Tuesday, June 22, 2010

Grand Canyon

Tourism in the United States of international and domestic tourists yearly. Tourists stopover the US to see natural wonder, cities, historic landmarks and hobby venue. Americans seek similar attractions, as well as recreation and vacation areas.

Tourism in the United States grew swiftly in the form of urban tourism during the late nineteenth and early twentieth century’s. By the 1850s, tourism in the United States was well-established both as a cultural activity and as an industry. New York, Chicago, Washington, D.C. and San Francisco, all major US cities, attracted a large number of tourists by the 1890s. By 1915, city touring had marked noteworthy shifts in the way Americans perceived, organized and moved around in urban environments.

Democratization of travel occurred during the early twentieth century when the automobile revolutionized travel. Similarly air travel revolutionized travel during 1945–1969, causal greatly to tourism in the United States. By 2007 the number of international tourists had climbed to over 56 million people who spent $122.7 billion dollars, setting an all time record.

Friday, June 11, 2010

The National Mall & Memorial Parks

The National Mall & Memorial Parks, where America and the World come to reflect, admiration and party, presents the symbols of our self-governing evolution spread over 1,000 acres in the heart of our Nation’s Capitol.
As an urban oasis, the National Mall & Memorial Parks contributes significantly to the open expansive landscape character of Washington, D.C.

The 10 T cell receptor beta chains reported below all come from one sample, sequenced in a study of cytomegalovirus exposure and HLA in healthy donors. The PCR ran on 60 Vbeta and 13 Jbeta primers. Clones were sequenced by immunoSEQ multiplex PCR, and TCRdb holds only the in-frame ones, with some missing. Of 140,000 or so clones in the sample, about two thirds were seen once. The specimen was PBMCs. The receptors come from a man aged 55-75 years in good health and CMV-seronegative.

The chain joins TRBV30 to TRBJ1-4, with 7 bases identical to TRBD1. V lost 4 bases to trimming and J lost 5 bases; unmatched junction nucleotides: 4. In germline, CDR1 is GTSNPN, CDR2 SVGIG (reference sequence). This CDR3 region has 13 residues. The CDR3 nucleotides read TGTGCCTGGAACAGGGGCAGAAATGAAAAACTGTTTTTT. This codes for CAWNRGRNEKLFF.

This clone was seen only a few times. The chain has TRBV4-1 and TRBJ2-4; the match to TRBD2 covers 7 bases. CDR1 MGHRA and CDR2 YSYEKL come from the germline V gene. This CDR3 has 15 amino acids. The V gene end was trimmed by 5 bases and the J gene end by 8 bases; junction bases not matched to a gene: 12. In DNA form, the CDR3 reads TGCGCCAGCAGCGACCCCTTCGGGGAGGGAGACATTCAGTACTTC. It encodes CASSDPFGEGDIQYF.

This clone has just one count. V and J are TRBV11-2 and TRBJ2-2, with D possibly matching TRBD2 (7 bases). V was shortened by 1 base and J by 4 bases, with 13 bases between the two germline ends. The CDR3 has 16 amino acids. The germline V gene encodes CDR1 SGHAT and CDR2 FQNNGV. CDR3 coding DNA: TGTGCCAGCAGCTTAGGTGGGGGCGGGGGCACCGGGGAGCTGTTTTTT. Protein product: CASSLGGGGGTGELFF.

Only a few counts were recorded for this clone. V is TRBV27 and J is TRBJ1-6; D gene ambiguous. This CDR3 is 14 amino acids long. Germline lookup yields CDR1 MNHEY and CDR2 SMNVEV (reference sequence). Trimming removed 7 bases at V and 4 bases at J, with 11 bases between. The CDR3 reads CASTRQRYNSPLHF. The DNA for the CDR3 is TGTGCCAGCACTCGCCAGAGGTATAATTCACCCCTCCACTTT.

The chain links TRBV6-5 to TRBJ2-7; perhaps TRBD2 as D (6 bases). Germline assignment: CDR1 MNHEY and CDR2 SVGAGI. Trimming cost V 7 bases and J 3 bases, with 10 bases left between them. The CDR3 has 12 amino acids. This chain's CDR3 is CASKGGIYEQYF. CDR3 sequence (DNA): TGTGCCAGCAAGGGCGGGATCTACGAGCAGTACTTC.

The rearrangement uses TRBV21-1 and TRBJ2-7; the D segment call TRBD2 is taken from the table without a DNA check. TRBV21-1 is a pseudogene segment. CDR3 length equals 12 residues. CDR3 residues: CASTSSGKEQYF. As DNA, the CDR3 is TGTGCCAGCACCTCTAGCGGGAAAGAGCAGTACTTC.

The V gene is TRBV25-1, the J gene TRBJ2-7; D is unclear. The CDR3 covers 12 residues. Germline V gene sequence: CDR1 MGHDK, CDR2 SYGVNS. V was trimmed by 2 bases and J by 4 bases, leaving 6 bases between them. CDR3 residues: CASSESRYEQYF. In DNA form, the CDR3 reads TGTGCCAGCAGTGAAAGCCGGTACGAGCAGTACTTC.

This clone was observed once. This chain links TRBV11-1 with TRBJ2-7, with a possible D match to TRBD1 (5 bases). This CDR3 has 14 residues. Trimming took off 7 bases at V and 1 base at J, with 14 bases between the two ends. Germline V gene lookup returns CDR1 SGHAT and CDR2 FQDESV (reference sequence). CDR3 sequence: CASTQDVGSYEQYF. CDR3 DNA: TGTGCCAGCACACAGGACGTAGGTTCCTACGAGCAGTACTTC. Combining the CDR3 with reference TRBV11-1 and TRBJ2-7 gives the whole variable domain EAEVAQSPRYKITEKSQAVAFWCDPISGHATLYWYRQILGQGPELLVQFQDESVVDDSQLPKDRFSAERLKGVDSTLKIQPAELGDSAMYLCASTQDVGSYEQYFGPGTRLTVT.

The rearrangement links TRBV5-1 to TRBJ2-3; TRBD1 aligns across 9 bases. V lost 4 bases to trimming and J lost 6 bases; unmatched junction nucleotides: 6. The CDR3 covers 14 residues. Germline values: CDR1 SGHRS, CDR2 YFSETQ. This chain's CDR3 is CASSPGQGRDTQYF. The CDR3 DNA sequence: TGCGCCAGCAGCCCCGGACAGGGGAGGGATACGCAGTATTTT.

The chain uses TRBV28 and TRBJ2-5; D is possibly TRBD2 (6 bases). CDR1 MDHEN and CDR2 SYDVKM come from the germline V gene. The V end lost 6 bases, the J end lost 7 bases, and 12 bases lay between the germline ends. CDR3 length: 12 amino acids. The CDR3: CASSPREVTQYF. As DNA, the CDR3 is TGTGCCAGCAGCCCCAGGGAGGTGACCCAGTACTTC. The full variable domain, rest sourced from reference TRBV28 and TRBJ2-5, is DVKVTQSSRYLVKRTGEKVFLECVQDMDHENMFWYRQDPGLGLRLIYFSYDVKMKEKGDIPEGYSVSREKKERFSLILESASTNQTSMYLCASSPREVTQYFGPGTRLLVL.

Among 28 monuments and memorials, some 19,000 trees have been planted throughout the park, many beautifully reflected in prominent water-features such as the Lincoln Reflecting Pool and Constitution Gardens Lake.

Visitors to the National Mall & Memorial Parks bystander historic moments in time like the dedication of the World War II Memorial where hundreds of thousands of veterans and members of America’s Greatest Generation poured into our Nation’s Capital. Thousands more were present for the State Funeral of former President Reagan, the annual National Independence Day Celebrations or the Smithsonian Folklife Festivals as well as the recent dedication of the National Museum of the American Indian. Every year, visitors take advantage of over 3,000 events ranging from parades to national days of compliment and observance to public demonstrations such as the Promise Keepers.

staffs distinguish themselves with unprecedented responsibility in managing multiple events, activities and programs all within a diverse playing field without boundaries. They serve as ambassadors to over 25 million national, international and local visitors and dignitaries each year. They further promote strong partnerships, progressive research, as well as unique park programs, experiences and outdoor recreational opportunity.